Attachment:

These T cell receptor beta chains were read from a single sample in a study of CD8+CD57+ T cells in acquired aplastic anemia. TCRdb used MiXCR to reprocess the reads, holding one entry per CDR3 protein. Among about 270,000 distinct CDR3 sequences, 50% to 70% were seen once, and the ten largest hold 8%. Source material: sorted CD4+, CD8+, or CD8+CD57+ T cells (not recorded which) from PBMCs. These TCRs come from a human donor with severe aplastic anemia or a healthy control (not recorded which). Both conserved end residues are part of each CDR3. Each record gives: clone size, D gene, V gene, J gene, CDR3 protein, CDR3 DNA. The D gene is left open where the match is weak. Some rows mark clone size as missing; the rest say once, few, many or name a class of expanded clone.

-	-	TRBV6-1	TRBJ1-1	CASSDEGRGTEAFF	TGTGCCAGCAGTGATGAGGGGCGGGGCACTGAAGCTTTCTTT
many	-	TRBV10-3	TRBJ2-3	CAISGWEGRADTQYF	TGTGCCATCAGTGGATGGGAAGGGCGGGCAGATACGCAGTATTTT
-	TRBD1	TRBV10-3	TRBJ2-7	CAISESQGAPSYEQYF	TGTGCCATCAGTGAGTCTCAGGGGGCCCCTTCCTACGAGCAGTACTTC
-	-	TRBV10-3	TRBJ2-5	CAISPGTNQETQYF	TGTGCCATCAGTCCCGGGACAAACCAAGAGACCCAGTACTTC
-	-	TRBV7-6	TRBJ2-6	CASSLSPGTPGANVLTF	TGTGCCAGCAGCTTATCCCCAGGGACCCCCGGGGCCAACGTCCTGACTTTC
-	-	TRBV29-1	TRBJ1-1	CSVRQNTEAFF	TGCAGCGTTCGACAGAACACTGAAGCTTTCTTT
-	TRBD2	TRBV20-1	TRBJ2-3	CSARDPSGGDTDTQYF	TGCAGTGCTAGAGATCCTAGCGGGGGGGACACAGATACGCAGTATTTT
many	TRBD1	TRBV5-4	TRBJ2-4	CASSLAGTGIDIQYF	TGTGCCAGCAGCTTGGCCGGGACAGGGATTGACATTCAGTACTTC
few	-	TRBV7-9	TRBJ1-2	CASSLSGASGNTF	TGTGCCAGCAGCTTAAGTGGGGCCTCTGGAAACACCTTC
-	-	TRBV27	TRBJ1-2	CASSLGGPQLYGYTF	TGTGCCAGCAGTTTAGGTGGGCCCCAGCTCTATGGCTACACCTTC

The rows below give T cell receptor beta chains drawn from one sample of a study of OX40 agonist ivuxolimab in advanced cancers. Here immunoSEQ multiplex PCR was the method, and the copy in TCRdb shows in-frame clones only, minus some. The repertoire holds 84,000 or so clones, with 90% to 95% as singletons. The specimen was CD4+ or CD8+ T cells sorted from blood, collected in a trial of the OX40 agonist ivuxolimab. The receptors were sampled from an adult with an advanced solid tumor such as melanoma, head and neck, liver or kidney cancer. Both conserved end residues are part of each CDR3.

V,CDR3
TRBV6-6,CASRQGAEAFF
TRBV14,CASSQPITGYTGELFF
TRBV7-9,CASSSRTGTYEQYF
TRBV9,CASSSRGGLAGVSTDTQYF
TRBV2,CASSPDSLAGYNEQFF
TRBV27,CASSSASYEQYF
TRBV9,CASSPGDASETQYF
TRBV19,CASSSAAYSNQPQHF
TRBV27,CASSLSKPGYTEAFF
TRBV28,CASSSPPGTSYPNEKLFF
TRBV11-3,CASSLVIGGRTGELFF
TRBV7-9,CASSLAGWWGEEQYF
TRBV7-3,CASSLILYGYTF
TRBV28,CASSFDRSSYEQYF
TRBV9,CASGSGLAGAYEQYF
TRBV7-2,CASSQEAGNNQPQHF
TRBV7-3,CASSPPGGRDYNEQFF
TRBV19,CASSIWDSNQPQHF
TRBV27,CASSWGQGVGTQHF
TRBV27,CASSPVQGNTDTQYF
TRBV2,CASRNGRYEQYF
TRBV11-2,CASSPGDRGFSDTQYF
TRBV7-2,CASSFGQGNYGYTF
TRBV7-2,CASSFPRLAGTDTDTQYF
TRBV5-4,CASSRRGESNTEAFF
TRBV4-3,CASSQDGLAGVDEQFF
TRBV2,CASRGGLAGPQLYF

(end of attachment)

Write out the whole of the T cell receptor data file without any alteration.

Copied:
These T cell receptor beta chains were read from a single sample in a study of CD8+CD57+ T cells in acquired aplastic anemia. TCRdb used MiXCR to reprocess the reads, holding one entry per CDR3 protein. Among about 270,000 distinct CDR3 sequences, 50% to 70% were seen once, and the ten largest hold 8%. Source material: sorted CD4+, CD8+, or CD8+CD57+ T cells (not recorded which) from PBMCs. These TCRs come from a human donor with severe aplastic anemia or a healthy control (not recorded which). Both conserved end residues are part of each CDR3. Each record gives: clone size, D gene, V gene, J gene, CDR3 protein, CDR3 DNA. The D gene is left open where the match is weak. Some rows mark clone size as missing; the rest say once, few, many or name a class of expanded clone.

-	-	TRBV6-1	TRBJ1-1	CASSDEGRGTEAFF	TGTGCCAGCAGTGATGAGGGGCGGGGCACTGAAGCTTTCTTT
many	-	TRBV10-3	TRBJ2-3	CAISGWEGRADTQYF	TGTGCCATCAGTGGATGGGAAGGGCGGGCAGATACGCAGTATTTT
-	TRBD1	TRBV10-3	TRBJ2-7	CAISESQGAPSYEQYF	TGTGCCATCAGTGAGTCTCAGGGGGCCCCTTCCTACGAGCAGTACTTC
-	-	TRBV10-3	TRBJ2-5	CAISPGTNQETQYF	TGTGCCATCAGTCCCGGGACAAACCAAGAGACCCAGTACTTC
-	-	TRBV7-6	TRBJ2-6	CASSLSPGTPGANVLTF	TGTGCCAGCAGCTTATCCCCAGGGACCCCCGGGGCCAACGTCCTGACTTTC
-	-	TRBV29-1	TRBJ1-1	CSVRQNTEAFF	TGCAGCGTTCGACAGAACACTGAAGCTTTCTTT
-	TRBD2	TRBV20-1	TRBJ2-3	CSARDPSGGDTDTQYF	TGCAGTGCTAGAGATCCTAGCGGGGGGGACACAGATACGCAGTATTTT
many	TRBD1	TRBV5-4	TRBJ2-4	CASSLAGTGIDIQYF	TGTGCCAGCAGCTTGGCCGGGACAGGGATTGACATTCAGTACTTC
few	-	TRBV7-9	TRBJ1-2	CASSLSGASGNTF	TGTGCCAGCAGCTTAAGTGGGGCCTCTGGAAACACCTTC
-	-	TRBV27	TRBJ1-2	CASSLGGPQLYGYTF	TGTGCCAGCAGTTTAGGTGGGCCCCAGCTCTATGGCTACACCTTC

The rows below give T cell receptor beta chains drawn from one sample of a study of OX40 agonist ivuxolimab in advanced cancers. Here immunoSEQ multiplex PCR was the method, and the copy in TCRdb shows in-frame clones only, minus some. The repertoire holds 84,000 or so clones, with 90% to 95% as singletons. The specimen was CD4+ or CD8+ T cells sorted from blood, collected in a trial of the OX40 agonist ivuxolimab. The receptors were sampled from an adult with an advanced solid tumor such as melanoma, head and neck, liver or kidney cancer. Both conserved end residues are part of each CDR3.

V,CDR3
TRBV6-6,CASRQGAEAFF
TRBV14,CASSQPITGYTGELFF
TRBV7-9,CASSSRTGTYEQYF
TRBV9,CASSSRGGLAGVSTDTQYF
TRBV2,CASSPDSLAGYNEQFF
TRBV27,CASSSASYEQYF
TRBV9,CASSPGDASETQYF
TRBV19,CASSSAAYSNQPQHF
TRBV27,CASSLSKPGYTEAFF
TRBV28,CASSSPPGTSYPNEKLFF
TRBV11-3,CASSLVIGGRTGELFF
TRBV7-9,CASSLAGWWGEEQYF
TRBV7-3,CASSLILYGYTF
TRBV28,CASSFDRSSYEQYF
TRBV9,CASGSGLAGAYEQYF
TRBV7-2,CASSQEAGNNQPQHF
TRBV7-3,CASSPPGGRDYNEQFF
TRBV19,CASSIWDSNQPQHF
TRBV27,CASSWGQGVGTQHF
TRBV27,CASSPVQGNTDTQYF
TRBV2,CASRNGRYEQYF
TRBV11-2,CASSPGDRGFSDTQYF
TRBV7-2,CASSFGQGNYGYTF
TRBV7-2,CASSFPRLAGTDTDTQYF
TRBV5-4,CASSRRGESNTEAFF
TRBV4-3,CASSQDGLAGVDEQFF
TRBV2,CASRGGLAGPQLYF